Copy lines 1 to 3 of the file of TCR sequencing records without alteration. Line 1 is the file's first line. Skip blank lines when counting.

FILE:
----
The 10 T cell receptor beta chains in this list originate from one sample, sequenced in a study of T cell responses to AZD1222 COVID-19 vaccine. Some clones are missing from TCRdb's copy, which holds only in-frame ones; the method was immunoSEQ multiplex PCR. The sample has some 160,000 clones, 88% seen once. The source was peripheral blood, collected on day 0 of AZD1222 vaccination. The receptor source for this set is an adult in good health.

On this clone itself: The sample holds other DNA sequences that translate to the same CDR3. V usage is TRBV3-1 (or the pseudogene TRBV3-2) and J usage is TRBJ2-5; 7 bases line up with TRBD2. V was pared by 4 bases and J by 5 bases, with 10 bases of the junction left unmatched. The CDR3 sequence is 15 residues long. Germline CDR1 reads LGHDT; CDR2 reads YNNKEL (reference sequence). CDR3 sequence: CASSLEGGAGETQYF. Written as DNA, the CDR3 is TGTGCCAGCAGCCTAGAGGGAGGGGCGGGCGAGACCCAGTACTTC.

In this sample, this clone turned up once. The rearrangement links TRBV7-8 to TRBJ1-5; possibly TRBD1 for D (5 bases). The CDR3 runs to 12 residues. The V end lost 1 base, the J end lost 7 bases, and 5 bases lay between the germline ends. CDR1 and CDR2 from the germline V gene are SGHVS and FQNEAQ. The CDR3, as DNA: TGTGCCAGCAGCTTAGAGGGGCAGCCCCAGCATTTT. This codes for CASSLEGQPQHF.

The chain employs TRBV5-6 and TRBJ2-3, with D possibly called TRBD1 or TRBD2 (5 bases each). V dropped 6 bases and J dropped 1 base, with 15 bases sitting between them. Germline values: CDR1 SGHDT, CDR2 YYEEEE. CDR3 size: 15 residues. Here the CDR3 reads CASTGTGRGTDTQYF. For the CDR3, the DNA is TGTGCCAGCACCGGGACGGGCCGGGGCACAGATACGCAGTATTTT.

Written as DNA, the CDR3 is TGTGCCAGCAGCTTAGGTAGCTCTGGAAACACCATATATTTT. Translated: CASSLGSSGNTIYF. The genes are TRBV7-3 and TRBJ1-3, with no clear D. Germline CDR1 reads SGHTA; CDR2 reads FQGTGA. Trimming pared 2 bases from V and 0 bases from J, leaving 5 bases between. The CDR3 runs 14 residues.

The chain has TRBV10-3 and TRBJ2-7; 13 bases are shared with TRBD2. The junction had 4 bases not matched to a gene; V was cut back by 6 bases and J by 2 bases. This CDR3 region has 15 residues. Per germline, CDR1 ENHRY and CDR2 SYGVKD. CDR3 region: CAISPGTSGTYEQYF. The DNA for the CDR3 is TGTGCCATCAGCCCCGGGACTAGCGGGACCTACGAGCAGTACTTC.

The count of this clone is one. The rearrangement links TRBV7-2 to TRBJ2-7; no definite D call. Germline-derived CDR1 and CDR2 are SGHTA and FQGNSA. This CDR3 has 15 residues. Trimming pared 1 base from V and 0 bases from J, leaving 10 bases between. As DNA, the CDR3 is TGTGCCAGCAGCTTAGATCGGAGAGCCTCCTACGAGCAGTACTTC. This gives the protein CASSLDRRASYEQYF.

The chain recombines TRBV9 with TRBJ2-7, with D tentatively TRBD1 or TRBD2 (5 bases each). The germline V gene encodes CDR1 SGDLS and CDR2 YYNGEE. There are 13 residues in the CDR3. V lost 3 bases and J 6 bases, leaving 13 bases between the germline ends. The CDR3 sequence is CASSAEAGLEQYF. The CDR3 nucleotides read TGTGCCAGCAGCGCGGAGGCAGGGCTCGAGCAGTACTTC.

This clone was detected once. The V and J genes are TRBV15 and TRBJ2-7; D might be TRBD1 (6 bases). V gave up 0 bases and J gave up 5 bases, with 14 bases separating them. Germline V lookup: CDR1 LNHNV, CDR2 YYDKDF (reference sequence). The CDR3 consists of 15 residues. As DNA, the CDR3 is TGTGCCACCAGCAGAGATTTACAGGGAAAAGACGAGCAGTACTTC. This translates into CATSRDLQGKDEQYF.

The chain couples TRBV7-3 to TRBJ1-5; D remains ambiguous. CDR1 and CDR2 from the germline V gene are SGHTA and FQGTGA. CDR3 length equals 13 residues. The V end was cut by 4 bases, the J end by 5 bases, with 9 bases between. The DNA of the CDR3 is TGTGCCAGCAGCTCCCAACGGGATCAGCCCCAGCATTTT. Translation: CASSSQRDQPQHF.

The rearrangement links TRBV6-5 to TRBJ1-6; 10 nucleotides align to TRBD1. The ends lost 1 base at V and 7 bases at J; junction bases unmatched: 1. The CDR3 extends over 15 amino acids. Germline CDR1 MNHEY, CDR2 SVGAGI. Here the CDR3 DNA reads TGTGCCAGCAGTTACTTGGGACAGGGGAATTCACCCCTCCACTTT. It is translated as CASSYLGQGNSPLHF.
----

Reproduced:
The 10 T cell receptor beta chains in this list originate from one sample, sequenced in a study of T cell responses to AZD1222 COVID-19 vaccine. Some clones are missing from TCRdb's copy, which holds only in-frame ones; the method was immunoSEQ multiplex PCR. The sample has some 160,000 clones, 88% seen once. The source was peripheral blood, collected on day 0 of AZD1222 vaccination. The receptor source for this set is an adult in good health.

On this clone itself: The sample holds other DNA sequences that translate to the same CDR3. V usage is TRBV3-1 (or the pseudogene TRBV3-2) and J usage is TRBJ2-5; 7 bases line up with TRBD2. V was pared by 4 bases and J by 5 bases, with 10 bases of the junction left unmatched. The CDR3 sequence is 15 residues long. Germline CDR1 reads LGHDT; CDR2 reads YNNKEL (reference sequence). CDR3 sequence: CASSLEGGAGETQYF. Written as DNA, the CDR3 is TGTGCCAGCAGCCTAGAGGGAGGGGCGGGCGAGACCCAGTACTTC.

In this sample, this clone turned up once. The rearrangement links TRBV7-8 to TRBJ1-5; possibly TRBD1 for D (5 bases). The CDR3 runs to 12 residues. The V end lost 1 base, the J end lost 7 bases, and 5 bases lay between the germline ends. CDR1 and CDR2 from the germline V gene are SGHVS and FQNEAQ. The CDR3, as DNA: TGTGCCAGCAGCTTAGAGGGGCAGCCCCAGCATTTT. This codes for CASSLEGQPQHF.